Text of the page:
NBA Basketball: 5 Ways Atlanta Hawks Will Still Contend Without Joe Johnson
Don’t mistake this point for a lack of respect for the incredibly talented Joe Johnson. With the loss of Johnson, the Hawks lose a great scorer, a fantastic three-point shooter and a team leader.
Atlanta has not missed the playoffs in the last five seasons. That being said, they have not made it passed the second round in any of these playoff appearances.
Trading Joe Johnson was necessary for the Hawks to continue to grow towards a future roster that can compete against a talented Eastern Conference.
With the added salary cap that the Hawks received from unloading Johnson’s massive contract that still has $89 million on it, the Hawks have been able to bring in a plethora of talented, young players that fit a new run-and-gun style offense.
Here are five ways the Atlanta Hawks can still contend after trading away Johnson.
A Greater Role for Josh Smith
Joe Johnson averaged 15.5 shots per game for the Hawks last season.
Without Johnson in the lineup, PF Josh Smith will look to take more control of the offense. This will likely lead to an increase in his shot-attempts, and thus, more points-per-game.
Last season, Smith averaged 18.8 points-per-game on an average on 16.7 attempts.
Smith benefited greatly from his partnership with Johnson. They formed an impressive tandem on the break.
Smith, however, will benefit more from this separation.
With more responsibility and a greater role in the offense, Smith has an opportunity to take his game to the next level and elevate himself to All-Star status.
Al Horford Back from Injury
Atlanta suffered a major setback last season when power-forward Al Horford suffered a foot injury in January.
Horford, a team leader in scoring and rebounding, would not return to the Hawks lineup until their playoff matchup with the Boston Celtics. The big man scored in double digits in all three games, and he helped force the series to a decisive seventh game.
Horford will look to remain healthy throughout the 2012-13 season and show why many consider him an All-Star caliber talent.
As Atlanta moves towards a new system of run and gun offense, Horford will be needed to provide a low-post presence and solid rebounding.
Horford recognizes his important role as the enforcer down low.
“You can’t just sit around and shoot jumpers all day. We have to have a paint presence. We have to establish that,” said Horford.
For Atlanta to be successful in their new, post-Johnson system, a healthy Al Horford must establish his place in the middle.
Three Point Threat Still Remains
Joe Johnson is an excellent three-point shooter. The Hawks, however, have already made moves to replace him with more players of an equal or better shooting caliber
Johnson shot 38.8% from beyond the arc, and he made 125 three-pointers last season.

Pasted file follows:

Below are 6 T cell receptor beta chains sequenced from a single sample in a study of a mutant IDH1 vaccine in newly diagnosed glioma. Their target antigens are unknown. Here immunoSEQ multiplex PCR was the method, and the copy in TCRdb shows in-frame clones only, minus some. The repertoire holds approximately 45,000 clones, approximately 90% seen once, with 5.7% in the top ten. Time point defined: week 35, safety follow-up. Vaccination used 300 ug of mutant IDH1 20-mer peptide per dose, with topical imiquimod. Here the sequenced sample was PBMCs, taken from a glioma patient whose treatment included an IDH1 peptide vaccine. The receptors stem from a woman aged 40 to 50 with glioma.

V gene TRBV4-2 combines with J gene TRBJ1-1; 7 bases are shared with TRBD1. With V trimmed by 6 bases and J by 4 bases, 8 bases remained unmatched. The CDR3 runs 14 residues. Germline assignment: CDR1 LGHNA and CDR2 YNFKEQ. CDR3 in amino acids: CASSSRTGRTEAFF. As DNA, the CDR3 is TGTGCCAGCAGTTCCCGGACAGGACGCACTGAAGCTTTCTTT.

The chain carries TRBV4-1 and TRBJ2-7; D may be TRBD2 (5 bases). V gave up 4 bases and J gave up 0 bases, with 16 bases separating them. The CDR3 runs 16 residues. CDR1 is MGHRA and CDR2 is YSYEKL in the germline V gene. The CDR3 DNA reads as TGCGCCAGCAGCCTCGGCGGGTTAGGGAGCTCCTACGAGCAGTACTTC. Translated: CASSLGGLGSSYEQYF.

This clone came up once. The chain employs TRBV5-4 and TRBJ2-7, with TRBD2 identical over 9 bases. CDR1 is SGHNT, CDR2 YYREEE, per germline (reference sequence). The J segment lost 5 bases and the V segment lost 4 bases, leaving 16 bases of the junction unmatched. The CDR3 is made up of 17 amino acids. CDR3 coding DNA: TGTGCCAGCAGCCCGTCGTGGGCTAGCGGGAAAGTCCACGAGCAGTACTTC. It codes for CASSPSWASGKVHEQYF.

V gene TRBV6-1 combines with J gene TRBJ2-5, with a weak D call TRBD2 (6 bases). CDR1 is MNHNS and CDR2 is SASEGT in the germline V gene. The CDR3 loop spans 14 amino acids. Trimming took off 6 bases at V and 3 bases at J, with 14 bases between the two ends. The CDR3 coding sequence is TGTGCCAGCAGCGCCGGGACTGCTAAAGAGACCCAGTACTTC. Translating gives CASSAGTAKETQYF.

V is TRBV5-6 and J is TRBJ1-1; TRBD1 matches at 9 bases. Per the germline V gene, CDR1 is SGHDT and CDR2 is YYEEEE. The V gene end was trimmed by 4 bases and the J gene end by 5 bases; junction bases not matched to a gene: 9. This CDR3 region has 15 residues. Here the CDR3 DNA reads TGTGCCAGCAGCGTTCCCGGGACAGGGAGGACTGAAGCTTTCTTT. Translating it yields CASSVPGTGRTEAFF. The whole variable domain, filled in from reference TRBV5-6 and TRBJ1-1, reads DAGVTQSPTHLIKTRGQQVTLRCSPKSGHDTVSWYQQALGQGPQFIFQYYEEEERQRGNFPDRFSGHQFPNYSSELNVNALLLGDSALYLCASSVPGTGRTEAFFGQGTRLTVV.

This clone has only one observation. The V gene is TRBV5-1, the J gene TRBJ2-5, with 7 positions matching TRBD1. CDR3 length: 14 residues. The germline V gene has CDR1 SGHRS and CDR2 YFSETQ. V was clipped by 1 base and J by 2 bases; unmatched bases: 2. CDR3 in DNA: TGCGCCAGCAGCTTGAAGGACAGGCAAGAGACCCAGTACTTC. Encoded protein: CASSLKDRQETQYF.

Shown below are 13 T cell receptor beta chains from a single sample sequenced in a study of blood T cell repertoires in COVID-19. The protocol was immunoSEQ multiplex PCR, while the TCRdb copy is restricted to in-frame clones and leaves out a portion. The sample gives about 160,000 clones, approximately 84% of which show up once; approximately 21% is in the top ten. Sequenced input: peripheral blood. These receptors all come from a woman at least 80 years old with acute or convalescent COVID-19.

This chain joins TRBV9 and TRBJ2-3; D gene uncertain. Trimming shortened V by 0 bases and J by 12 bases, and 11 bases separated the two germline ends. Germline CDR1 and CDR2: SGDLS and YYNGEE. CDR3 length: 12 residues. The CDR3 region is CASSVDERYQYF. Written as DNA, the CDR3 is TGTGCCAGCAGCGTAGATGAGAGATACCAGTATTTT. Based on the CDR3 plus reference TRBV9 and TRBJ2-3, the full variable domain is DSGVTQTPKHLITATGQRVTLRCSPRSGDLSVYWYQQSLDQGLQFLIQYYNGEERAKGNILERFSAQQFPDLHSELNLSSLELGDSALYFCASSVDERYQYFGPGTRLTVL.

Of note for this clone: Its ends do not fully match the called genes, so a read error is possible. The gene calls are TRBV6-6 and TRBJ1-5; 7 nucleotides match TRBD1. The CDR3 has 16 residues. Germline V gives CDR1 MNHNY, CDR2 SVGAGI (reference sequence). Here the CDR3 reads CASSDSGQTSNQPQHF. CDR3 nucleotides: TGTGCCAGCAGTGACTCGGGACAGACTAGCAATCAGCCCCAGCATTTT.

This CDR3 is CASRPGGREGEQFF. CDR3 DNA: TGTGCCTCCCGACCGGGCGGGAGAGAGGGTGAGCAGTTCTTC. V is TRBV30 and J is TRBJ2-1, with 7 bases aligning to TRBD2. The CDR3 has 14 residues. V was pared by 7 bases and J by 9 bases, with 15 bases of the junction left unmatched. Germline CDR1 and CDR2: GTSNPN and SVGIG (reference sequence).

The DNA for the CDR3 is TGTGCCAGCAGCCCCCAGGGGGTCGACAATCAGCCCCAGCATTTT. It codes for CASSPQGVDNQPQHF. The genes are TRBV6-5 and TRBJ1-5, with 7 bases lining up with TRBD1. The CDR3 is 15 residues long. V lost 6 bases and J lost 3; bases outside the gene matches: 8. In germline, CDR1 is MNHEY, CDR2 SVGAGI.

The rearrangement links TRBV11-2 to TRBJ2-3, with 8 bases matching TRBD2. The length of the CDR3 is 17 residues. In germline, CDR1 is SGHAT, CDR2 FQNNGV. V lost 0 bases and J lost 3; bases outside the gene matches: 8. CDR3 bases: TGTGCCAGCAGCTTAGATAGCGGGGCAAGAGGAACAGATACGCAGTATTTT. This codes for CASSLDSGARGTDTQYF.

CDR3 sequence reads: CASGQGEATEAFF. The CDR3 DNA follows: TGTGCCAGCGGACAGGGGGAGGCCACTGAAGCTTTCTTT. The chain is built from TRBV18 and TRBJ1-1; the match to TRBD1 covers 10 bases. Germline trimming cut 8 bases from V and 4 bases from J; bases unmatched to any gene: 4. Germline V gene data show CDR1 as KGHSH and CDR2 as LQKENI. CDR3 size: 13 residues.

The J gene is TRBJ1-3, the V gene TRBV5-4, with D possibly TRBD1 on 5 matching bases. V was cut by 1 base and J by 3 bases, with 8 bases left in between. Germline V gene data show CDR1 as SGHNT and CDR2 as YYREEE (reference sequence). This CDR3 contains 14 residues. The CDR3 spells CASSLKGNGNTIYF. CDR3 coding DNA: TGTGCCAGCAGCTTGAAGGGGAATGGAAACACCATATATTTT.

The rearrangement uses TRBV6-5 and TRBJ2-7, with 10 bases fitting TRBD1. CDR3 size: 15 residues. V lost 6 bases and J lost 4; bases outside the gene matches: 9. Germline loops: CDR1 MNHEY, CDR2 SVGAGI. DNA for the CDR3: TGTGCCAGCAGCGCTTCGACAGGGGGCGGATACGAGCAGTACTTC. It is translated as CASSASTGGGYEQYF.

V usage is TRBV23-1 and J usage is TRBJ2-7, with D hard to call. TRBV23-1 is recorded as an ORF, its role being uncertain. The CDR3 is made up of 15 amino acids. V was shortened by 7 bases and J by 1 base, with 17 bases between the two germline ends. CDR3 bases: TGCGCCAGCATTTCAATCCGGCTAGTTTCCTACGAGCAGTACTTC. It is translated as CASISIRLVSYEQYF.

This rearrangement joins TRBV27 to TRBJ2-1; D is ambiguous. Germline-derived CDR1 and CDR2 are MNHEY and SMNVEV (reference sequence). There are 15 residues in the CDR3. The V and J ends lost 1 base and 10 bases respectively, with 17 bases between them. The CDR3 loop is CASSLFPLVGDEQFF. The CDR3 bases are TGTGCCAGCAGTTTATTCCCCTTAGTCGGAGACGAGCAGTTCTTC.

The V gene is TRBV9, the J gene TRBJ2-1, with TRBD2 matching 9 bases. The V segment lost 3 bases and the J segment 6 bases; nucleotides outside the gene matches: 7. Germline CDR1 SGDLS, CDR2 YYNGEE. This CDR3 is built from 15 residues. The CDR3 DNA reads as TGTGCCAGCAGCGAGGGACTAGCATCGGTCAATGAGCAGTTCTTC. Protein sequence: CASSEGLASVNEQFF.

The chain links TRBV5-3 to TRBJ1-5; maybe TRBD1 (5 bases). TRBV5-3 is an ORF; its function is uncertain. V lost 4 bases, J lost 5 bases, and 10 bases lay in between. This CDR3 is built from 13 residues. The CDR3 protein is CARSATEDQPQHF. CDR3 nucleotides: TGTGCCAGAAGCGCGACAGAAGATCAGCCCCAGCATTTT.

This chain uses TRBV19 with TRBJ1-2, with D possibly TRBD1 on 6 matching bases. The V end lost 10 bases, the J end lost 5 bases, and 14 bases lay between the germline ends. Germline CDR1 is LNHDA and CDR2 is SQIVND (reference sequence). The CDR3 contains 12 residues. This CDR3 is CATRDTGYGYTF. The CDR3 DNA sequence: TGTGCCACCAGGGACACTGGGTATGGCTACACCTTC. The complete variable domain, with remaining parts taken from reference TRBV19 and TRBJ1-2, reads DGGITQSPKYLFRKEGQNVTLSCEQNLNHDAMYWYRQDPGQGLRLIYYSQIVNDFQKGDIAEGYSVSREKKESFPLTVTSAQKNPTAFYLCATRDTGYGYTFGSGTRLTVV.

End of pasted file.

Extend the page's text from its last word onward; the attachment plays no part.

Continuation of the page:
Anthony Morrow, who came to Atlanta in the Johnson trade, shot an impressive 37.1% from downtown last season.
Atlanta signed free agent shooting guard Kyle Korver, who shot 43.5% from beyond the arc.
John Jenkins, Atlanta’s first-round draft pick out of Vanderbilt, was arguably the best marksman in the draft. He shot 43.9% from behind the college three-point line.
The combination of these three three-point specialists will more than compensate for the loss of Johnson.
In fact, in Atlanta’s new up-tempo style offense, having multiple shooters of this quality is better than just having one.
Danny Ferry as the New General Manager
Danny Ferry has already made his mark as Atlanta’s new General Manager and President of Basketball Operations.
Ferry’s first move as G.M. was to send Joe Johnson to the Nets.
This move was brilliant for Ferry. His offloading of one of the most poisonous contracts in basketball ($89 million over the next four years) has opened the salary cap to the point that he can make his own mark on the Hawks roster.
Through trades and free agent signings, Ferry has brought talented players such as Lou Williams, Kyle Korver, Devin Harris, Anthony Morrow, DeShawn Stevenson and Johan Petro to Atlanta.
Ferry’s judgment has already proven to be better than that of his predecessor, Rick Sund.
With Ferry at the helm, Atlanta’s future looks bright.
A Greater Focus on Youth
At age 31, Joe Johnson is beginning to reach the end of the prime of his career.
The Hawks have looked to replace the aging Johnson with younger players who have bright futures.
By unloading Johnson, Atlanta gives younger players such as John Jenkins (21-years-old) and Jeff Teague (24-years-old) a chance to shine.
Add in other young players such as 25-year-old Lou Williams, 24-year-old Mike Scott, and 26-year-old Al Horford, and Atlanta has a team that is better built towards the future.
This is another example of how Danny Ferry has put his mark on the Hawks. He is building a team that will compete for years to come.
While players like Joe Johnson are special, the Hawks now have a team that could potentially have multiple players that will reach that same talent level.